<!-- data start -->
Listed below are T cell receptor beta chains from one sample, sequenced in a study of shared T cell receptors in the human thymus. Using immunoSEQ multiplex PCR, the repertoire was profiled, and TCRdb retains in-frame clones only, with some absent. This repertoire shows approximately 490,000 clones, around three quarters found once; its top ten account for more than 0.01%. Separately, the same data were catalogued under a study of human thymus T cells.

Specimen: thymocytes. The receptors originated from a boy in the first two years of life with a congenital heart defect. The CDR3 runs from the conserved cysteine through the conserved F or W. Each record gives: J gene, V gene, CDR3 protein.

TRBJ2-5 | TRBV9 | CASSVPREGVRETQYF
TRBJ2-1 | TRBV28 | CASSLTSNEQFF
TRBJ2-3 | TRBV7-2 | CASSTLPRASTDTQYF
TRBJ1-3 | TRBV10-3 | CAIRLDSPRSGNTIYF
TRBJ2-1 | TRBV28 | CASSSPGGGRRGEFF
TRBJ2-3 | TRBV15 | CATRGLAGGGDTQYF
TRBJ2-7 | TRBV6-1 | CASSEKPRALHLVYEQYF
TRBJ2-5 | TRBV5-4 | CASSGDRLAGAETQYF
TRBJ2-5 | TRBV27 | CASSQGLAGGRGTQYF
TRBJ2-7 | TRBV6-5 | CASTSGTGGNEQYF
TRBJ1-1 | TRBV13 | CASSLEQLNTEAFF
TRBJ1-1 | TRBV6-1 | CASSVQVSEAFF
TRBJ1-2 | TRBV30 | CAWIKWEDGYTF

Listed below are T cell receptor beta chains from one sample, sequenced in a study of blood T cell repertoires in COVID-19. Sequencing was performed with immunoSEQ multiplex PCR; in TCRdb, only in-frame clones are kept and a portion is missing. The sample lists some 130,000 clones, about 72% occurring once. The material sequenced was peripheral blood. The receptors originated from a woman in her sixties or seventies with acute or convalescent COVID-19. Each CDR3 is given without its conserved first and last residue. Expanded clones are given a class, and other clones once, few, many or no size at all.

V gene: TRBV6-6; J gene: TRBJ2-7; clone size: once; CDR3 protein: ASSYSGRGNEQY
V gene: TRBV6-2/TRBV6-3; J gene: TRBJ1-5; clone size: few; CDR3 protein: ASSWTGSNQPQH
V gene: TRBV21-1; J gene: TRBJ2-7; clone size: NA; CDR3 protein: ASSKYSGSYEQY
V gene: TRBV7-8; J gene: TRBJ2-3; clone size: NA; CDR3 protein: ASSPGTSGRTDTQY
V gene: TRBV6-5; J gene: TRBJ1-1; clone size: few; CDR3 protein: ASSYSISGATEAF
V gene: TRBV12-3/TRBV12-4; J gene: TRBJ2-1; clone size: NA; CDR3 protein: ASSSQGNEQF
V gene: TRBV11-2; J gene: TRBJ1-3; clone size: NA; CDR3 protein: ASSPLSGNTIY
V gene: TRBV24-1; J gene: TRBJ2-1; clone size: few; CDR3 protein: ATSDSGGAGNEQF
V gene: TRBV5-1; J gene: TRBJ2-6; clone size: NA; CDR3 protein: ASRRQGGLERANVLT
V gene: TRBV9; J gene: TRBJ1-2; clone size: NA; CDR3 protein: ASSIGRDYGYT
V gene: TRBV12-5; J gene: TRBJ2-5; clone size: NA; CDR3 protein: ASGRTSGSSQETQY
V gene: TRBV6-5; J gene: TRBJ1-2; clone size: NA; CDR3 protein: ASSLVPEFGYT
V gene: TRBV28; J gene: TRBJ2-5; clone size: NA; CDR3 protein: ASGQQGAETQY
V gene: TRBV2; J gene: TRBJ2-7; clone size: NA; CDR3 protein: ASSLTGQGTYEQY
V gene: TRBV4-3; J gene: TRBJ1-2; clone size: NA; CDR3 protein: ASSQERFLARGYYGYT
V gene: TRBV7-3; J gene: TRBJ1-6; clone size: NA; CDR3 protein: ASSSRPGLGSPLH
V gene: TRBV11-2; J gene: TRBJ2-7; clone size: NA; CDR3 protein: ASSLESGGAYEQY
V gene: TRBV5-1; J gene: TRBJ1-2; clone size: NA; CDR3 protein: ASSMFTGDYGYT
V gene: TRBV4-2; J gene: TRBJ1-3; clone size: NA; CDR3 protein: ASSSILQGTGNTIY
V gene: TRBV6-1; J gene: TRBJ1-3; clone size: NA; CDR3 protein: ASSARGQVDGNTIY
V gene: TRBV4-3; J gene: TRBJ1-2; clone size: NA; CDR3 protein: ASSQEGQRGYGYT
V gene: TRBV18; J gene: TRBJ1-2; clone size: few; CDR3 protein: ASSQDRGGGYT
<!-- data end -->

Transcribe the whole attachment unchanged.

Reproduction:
Listed below are T cell receptor beta chains from one sample, sequenced in a study of shared T cell receptors in the human thymus. Using immunoSEQ multiplex PCR, the repertoire was profiled, and TCRdb retains in-frame clones only, with some absent. This repertoire shows approximately 490,000 clones, around three quarters found once; its top ten account for more than 0.01%. Separately, the same data were catalogued under a study of human thymus T cells.

Specimen: thymocytes. The receptors originated from a boy in the first two years of life with a congenital heart defect. The CDR3 runs from the conserved cysteine through the conserved F or W. Each record gives: J gene, V gene, CDR3 protein.

TRBJ2-5 | TRBV9 | CASSVPREGVRETQYF
TRBJ2-1 | TRBV28 | CASSLTSNEQFF
TRBJ2-3 | TRBV7-2 | CASSTLPRASTDTQYF
TRBJ1-3 | TRBV10-3 | CAIRLDSPRSGNTIYF
TRBJ2-1 | TRBV28 | CASSSPGGGRRGEFF
TRBJ2-3 | TRBV15 | CATRGLAGGGDTQYF
TRBJ2-7 | TRBV6-1 | CASSEKPRALHLVYEQYF
TRBJ2-5 | TRBV5-4 | CASSGDRLAGAETQYF
TRBJ2-5 | TRBV27 | CASSQGLAGGRGTQYF
TRBJ2-7 | TRBV6-5 | CASTSGTGGNEQYF
TRBJ1-1 | TRBV13 | CASSLEQLNTEAFF
TRBJ1-1 | TRBV6-1 | CASSVQVSEAFF
TRBJ1-2 | TRBV30 | CAWIKWEDGYTF

Listed below are T cell receptor beta chains from one sample, sequenced in a study of blood T cell repertoires in COVID-19. Sequencing was performed with immunoSEQ multiplex PCR; in TCRdb, only in-frame clones are kept and a portion is missing. The sample lists some 130,000 clones, about 72% occurring once. The material sequenced was peripheral blood. The receptors originated from a woman in her sixties or seventies with acute or convalescent COVID-19. Each CDR3 is given without its conserved first and last residue. Expanded clones are given a class, and other clones once, few, many or no size at all.

V gene: TRBV6-6; J gene: TRBJ2-7; clone size: once; CDR3 protein: ASSYSGRGNEQY
V gene: TRBV6-2/TRBV6-3; J gene: TRBJ1-5; clone size: few; CDR3 protein: ASSWTGSNQPQH
V gene: TRBV21-1; J gene: TRBJ2-7; clone size: NA; CDR3 protein: ASSKYSGSYEQY
V gene: TRBV7-8; J gene: TRBJ2-3; clone size: NA; CDR3 protein: ASSPGTSGRTDTQY
V gene: TRBV6-5; J gene: TRBJ1-1; clone size: few; CDR3 protein: ASSYSISGATEAF
V gene: TRBV12-3/TRBV12-4; J gene: TRBJ2-1; clone size: NA; CDR3 protein: ASSSQGNEQF
V gene: TRBV11-2; J gene: TRBJ1-3; clone size: NA; CDR3 protein: ASSPLSGNTIY
V gene: TRBV24-1; J gene: TRBJ2-1; clone size: few; CDR3 protein: ATSDSGGAGNEQF
V gene: TRBV5-1; J gene: TRBJ2-6; clone size: NA; CDR3 protein: ASRRQGGLERANVLT
V gene: TRBV9; J gene: TRBJ1-2; clone size: NA; CDR3 protein: ASSIGRDYGYT
V gene: TRBV12-5; J gene: TRBJ2-5; clone size: NA; CDR3 protein: ASGRTSGSSQETQY
V gene: TRBV6-5; J gene: TRBJ1-2; clone size: NA; CDR3 protein: ASSLVPEFGYT
V gene: TRBV28; J gene: TRBJ2-5; clone size: NA; CDR3 protein: ASGQQGAETQY
V gene: TRBV2; J gene: TRBJ2-7; clone size: NA; CDR3 protein: ASSLTGQGTYEQY
V gene: TRBV4-3; J gene: TRBJ1-2; clone size: NA; CDR3 protein: ASSQERFLARGYYGYT
V gene: TRBV7-3; J gene: TRBJ1-6; clone size: NA; CDR3 protein: ASSSRPGLGSPLH
V gene: TRBV11-2; J gene: TRBJ2-7; clone size: NA; CDR3 protein: ASSLESGGAYEQY
V gene: TRBV5-1; J gene: TRBJ1-2; clone size: NA; CDR3 protein: ASSMFTGDYGYT
V gene: TRBV4-2; J gene: TRBJ1-3; clone size: NA; CDR3 protein: ASSSILQGTGNTIY
V gene: TRBV6-1; J gene: TRBJ1-3; clone size: NA; CDR3 protein: ASSARGQVDGNTIY
V gene: TRBV4-3; J gene: TRBJ1-2; clone size: NA; CDR3 protein: ASSQEGQRGYGYT
V gene: TRBV18; J gene: TRBJ1-2; clone size: few; CDR3 protein: ASSQDRGGGYT